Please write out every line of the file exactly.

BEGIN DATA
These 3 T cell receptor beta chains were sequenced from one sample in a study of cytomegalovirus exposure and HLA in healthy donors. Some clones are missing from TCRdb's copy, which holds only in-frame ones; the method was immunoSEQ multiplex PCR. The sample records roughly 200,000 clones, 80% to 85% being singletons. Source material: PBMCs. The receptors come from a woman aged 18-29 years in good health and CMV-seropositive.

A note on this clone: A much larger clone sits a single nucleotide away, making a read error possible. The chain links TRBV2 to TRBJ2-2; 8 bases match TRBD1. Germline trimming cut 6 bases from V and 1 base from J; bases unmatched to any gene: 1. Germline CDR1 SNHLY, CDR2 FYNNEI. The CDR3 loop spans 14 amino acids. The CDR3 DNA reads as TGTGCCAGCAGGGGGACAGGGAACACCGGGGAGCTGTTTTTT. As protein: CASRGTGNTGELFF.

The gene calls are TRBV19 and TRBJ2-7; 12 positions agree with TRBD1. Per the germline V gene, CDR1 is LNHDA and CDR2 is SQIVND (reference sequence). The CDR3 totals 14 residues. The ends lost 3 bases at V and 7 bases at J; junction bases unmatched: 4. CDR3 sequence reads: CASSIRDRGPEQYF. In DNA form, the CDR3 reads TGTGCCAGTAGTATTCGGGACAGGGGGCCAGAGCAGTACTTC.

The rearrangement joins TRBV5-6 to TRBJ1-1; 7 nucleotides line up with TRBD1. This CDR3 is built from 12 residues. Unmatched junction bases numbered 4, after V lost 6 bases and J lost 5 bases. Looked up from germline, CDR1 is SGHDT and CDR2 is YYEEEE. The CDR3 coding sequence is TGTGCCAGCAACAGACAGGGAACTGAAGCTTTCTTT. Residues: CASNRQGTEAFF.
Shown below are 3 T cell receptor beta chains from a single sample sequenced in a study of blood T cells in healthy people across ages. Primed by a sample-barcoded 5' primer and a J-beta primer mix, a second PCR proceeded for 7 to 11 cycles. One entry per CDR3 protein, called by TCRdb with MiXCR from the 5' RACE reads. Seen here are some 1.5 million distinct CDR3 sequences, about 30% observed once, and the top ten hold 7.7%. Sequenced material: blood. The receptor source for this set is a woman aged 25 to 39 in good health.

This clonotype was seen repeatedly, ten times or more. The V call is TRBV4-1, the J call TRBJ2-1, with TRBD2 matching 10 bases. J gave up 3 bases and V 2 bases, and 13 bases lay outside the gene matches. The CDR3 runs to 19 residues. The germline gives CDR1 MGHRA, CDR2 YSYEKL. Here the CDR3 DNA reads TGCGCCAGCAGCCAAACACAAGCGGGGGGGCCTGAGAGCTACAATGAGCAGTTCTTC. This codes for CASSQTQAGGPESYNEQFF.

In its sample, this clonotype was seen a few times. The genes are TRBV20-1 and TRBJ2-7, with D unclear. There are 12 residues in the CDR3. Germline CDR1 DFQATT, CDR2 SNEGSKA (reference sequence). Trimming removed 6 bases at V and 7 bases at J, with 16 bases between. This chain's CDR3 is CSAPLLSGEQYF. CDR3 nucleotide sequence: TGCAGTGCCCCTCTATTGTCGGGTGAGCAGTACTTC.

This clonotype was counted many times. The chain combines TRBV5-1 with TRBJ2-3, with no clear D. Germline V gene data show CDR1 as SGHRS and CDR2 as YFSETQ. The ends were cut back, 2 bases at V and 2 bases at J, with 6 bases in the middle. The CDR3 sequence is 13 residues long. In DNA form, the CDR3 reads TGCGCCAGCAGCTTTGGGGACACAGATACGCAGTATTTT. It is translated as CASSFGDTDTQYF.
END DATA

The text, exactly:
These 3 T cell receptor beta chains were sequenced from one sample in a study of cytomegalovirus exposure and HLA in healthy donors. Some clones are missing from TCRdb's copy, which holds only in-frame ones; the method was immunoSEQ multiplex PCR. The sample records roughly 200,000 clones, 80% to 85% being singletons. Source material: PBMCs. The receptors come from a woman aged 18-29 years in good health and CMV-seropositive.

A note on this clone: A much larger clone sits a single nucleotide away, making a read error possible. The chain links TRBV2 to TRBJ2-2; 8 bases match TRBD1. Germline trimming cut 6 bases from V and 1 base from J; bases unmatched to any gene: 1. Germline CDR1 SNHLY, CDR2 FYNNEI. The CDR3 loop spans 14 amino acids. The CDR3 DNA reads as TGTGCCAGCAGGGGGACAGGGAACACCGGGGAGCTGTTTTTT. As protein: CASRGTGNTGELFF.

The gene calls are TRBV19 and TRBJ2-7; 12 positions agree with TRBD1. Per the germline V gene, CDR1 is LNHDA and CDR2 is SQIVND (reference sequence). The CDR3 totals 14 residues. The ends lost 3 bases at V and 7 bases at J; junction bases unmatched: 4. CDR3 sequence reads: CASSIRDRGPEQYF. In DNA form, the CDR3 reads TGTGCCAGTAGTATTCGGGACAGGGGGCCAGAGCAGTACTTC.

The rearrangement joins TRBV5-6 to TRBJ1-1; 7 nucleotides line up with TRBD1. This CDR3 is built from 12 residues. Unmatched junction bases numbered 4, after V lost 6 bases and J lost 5 bases. Looked up from germline, CDR1 is SGHDT and CDR2 is YYEEEE. The CDR3 coding sequence is TGTGCCAGCAACAGACAGGGAACTGAAGCTTTCTTT. Residues: CASNRQGTEAFF.
Shown below are 3 T cell receptor beta chains from a single sample sequenced in a study of blood T cells in healthy people across ages. Primed by a sample-barcoded 5' primer and a J-beta primer mix, a second PCR proceeded for 7 to 11 cycles. One entry per CDR3 protein, called by TCRdb with MiXCR from the 5' RACE reads. Seen here are some 1.5 million distinct CDR3 sequences, about 30% observed once, and the top ten hold 7.7%. Sequenced material: blood. The receptor source for this set is a woman aged 25 to 39 in good health.

This clonotype was seen repeatedly, ten times or more. The V call is TRBV4-1, the J call TRBJ2-1, with TRBD2 matching 10 bases. J gave up 3 bases and V 2 bases, and 13 bases lay outside the gene matches. The CDR3 runs to 19 residues. The germline gives CDR1 MGHRA, CDR2 YSYEKL. Here the CDR3 DNA reads TGCGCCAGCAGCCAAACACAAGCGGGGGGGCCTGAGAGCTACAATGAGCAGTTCTTC. This codes for CASSQTQAGGPESYNEQFF.

In its sample, this clonotype was seen a few times. The genes are TRBV20-1 and TRBJ2-7, with D unclear. There are 12 residues in the CDR3. Germline CDR1 DFQATT, CDR2 SNEGSKA (reference sequence). Trimming removed 6 bases at V and 7 bases at J, with 16 bases between. This chain's CDR3 is CSAPLLSGEQYF. CDR3 nucleotide sequence: TGCAGTGCCCCTCTATTGTCGGGTGAGCAGTACTTC.

This clonotype was counted many times. The chain combines TRBV5-1 with TRBJ2-3, with no clear D. Germline V gene data show CDR1 as SGHRS and CDR2 as YFSETQ. The ends were cut back, 2 bases at V and 2 bases at J, with 6 bases in the middle. The CDR3 sequence is 13 residues long. In DNA form, the CDR3 reads TGCGCCAGCAGCTTTGGGGACACAGATACGCAGTATTTT. It is translated as CASSFGDTDTQYF.